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Eagles Hit Hollywood, Stadiums in 2010

Band’s smash ‘Long Road’ tour rolls on with Keith Urban, Dixie Chicks

Rolling Stone IN May 10, 2010

John Shearer/Wireimage

After grossing more than $130 million over the course of 103 shows, the Eagles are beefing up their two-year Long Road Out of Eden tour by hitting eight stadiums in June. They’ll be bringing along two of country’s hottest acts, Keith Urban and the Dixie Chicks, who are touring for the first time since 2006. “When the Eagles call, you do whatever they say,” says singer Martie Maguire. The Eagles are consistently one of rock’s biggest touring acts, but by adding Urban and the Dixie Chicks, the band has assembled one of the summer’s strongest bills. “We share musical roots with these other groups,” says Eagles frontman Don Henley. “Plus, they’ll help us fill stadiums in this still-shaky economy.”

Adds Alex Hodges, CEO of Los Angeles promoter Nederlander Concerts, “I think it’s an amazing combination, and the music all fits. You’re going to get two to three generations of cross-pollinated fans.”

But before they hit stadiums this summer, the Eagles ”“ who also include singer Glenn Frey, guitarist Joe Walsh and bassist Timothy B Schmit ”“ will play their first shows at the Hollywood Bowl in mid-April, a three-night stand that will be a homecoming celebration for the quintessential Los Angeles band. “We’ll keep things upbeat,” says Henley. “But these shows will have an underlying poignancy for me and Glenn because we lived just a block away from the Bowl when we started the band decades ago. Add to that the possibility that these may be our last LA shows, and the whole thing becomes somewhat bittersweet.”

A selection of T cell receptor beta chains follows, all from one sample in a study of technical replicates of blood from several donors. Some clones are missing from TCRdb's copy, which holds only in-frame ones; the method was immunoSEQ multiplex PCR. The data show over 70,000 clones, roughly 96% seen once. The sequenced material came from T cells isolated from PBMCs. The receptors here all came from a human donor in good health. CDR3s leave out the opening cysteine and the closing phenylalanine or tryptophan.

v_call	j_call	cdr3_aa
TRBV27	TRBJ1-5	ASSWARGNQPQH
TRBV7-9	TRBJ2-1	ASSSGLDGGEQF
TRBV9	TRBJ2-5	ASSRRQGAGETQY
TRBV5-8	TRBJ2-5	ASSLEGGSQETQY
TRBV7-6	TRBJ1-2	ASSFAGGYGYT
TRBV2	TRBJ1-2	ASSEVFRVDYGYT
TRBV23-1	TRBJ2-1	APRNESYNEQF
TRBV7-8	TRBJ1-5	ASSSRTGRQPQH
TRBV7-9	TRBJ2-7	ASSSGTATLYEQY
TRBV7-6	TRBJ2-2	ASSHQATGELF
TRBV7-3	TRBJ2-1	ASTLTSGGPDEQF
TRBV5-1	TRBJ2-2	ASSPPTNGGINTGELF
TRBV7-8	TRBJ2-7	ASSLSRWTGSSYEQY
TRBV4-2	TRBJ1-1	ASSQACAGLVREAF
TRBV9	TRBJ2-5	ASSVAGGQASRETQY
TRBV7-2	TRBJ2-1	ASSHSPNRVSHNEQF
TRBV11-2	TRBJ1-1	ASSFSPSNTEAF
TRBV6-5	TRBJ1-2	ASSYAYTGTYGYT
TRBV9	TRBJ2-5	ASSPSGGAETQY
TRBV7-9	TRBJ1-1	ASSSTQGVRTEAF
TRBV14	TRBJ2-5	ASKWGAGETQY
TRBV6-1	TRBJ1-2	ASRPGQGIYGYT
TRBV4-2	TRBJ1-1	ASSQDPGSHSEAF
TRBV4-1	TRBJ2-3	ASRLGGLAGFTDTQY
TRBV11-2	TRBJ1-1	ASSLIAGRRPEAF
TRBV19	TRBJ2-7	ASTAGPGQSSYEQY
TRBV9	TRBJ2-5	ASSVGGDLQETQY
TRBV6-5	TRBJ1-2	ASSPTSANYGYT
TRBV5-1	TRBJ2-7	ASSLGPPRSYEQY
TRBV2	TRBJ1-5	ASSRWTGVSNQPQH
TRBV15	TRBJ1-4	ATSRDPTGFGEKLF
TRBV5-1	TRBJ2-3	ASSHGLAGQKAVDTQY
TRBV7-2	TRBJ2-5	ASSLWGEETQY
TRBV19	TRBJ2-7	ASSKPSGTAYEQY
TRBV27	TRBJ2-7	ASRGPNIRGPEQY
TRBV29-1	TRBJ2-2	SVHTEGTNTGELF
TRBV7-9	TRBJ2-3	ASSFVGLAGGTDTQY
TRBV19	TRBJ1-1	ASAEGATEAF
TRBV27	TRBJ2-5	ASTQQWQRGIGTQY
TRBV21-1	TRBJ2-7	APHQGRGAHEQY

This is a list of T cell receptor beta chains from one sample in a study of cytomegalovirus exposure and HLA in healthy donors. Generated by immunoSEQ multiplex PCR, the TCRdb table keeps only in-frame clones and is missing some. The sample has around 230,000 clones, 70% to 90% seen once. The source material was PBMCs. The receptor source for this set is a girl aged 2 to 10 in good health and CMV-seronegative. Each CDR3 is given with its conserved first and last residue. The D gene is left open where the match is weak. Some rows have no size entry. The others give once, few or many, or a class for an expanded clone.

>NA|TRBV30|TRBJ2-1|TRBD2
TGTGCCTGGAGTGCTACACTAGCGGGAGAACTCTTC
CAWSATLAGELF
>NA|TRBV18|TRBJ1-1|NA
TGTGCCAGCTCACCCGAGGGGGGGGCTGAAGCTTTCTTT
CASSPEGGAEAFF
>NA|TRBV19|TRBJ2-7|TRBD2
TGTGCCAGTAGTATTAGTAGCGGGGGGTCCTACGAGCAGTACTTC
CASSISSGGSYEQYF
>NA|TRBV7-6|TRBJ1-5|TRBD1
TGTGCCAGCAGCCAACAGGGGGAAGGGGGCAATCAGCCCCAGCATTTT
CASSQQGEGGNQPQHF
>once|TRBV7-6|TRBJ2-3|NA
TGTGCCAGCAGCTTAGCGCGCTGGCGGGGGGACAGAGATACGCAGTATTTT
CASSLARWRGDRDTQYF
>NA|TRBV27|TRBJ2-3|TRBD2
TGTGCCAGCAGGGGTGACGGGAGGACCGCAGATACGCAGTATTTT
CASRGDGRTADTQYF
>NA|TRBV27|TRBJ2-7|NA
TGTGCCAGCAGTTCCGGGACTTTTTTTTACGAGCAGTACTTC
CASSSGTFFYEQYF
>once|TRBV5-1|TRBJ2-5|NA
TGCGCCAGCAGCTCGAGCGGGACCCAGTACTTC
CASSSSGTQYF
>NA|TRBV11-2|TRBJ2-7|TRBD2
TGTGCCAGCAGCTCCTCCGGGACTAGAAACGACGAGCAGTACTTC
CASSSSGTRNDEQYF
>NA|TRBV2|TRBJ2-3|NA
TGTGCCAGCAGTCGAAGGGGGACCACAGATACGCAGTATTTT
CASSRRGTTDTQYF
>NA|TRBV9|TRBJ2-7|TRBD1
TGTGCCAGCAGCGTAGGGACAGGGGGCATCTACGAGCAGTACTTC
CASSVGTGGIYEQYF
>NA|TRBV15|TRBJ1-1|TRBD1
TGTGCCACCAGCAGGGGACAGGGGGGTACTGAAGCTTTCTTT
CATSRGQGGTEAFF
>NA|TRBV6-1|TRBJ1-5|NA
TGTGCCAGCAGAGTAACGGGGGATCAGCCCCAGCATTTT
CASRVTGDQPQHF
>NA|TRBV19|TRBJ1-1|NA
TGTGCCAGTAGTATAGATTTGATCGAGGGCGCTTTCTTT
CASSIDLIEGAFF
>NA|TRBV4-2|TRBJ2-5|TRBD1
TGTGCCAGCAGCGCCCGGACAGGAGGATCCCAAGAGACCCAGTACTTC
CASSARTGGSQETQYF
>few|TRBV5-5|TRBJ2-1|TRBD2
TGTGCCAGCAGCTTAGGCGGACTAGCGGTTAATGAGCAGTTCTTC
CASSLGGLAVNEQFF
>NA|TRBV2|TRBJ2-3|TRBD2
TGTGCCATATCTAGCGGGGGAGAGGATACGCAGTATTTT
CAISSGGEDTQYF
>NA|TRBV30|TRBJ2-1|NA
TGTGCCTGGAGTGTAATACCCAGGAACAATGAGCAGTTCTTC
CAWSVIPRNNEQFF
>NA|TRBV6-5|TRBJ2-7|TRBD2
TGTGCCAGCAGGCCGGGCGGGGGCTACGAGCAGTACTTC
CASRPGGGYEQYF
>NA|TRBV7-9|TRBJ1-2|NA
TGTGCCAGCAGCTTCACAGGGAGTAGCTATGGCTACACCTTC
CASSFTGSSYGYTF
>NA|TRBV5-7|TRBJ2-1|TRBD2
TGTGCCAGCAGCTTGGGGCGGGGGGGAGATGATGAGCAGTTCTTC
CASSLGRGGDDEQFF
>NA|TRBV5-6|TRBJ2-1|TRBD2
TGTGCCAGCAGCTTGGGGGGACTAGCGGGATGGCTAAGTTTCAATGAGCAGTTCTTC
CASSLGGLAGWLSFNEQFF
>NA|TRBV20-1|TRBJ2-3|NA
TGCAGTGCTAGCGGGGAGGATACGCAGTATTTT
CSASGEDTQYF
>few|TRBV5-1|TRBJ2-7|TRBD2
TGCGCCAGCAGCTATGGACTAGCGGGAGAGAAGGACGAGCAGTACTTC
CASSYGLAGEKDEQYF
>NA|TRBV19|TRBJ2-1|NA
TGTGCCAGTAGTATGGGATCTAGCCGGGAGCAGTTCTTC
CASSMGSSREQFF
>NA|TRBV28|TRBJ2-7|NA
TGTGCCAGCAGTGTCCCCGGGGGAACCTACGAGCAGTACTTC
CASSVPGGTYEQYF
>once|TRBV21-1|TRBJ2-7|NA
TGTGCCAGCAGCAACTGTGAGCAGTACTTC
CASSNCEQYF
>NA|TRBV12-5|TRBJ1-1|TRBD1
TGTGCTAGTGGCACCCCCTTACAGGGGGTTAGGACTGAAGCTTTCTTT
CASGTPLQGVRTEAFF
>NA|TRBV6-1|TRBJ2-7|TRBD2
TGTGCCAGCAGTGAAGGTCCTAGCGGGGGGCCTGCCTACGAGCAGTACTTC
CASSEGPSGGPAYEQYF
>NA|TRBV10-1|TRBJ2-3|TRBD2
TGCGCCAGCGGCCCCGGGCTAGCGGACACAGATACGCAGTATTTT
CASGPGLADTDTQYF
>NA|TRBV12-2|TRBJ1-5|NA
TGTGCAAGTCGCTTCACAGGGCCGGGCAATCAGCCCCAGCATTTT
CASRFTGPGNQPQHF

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The 2010 leg will feature the same super-polished shows the group is known for, mixing cuts from its smash 2007 comeback record, Long Road Out of Eden, with plenty of classics. “We will not be playing any brand-new things,” says Henley. “Despite what the critics think, that never works.”

Henley, who will turn 63 in July, has settled into his role as a family man with wife Sharon and their three young kids in Dallas. “We live a life here that is gratifyingly normal,” he says. He’s also plotting the next phase of his solo career. “I have three different albums in my head,” he says. “A country-bluegrass-blues record, a Sixties-style-soul disc and one of contemporary covers.”

In the meantime, Henley is busy capitalising on the band’s resurgence: “I want to complete a global circuit,” says the singer, who hopes to tour in Asia next. He adds that band relations are relatively copacetic. “Things are peaceful, but we haven’t seen each other since New Year’s Eve,” Henley jokes. “There are rarely flare-ups, but I have to bite my tongue fairly often. Eventually, I’m either going to have to get a tongue transplant or quit the band.”


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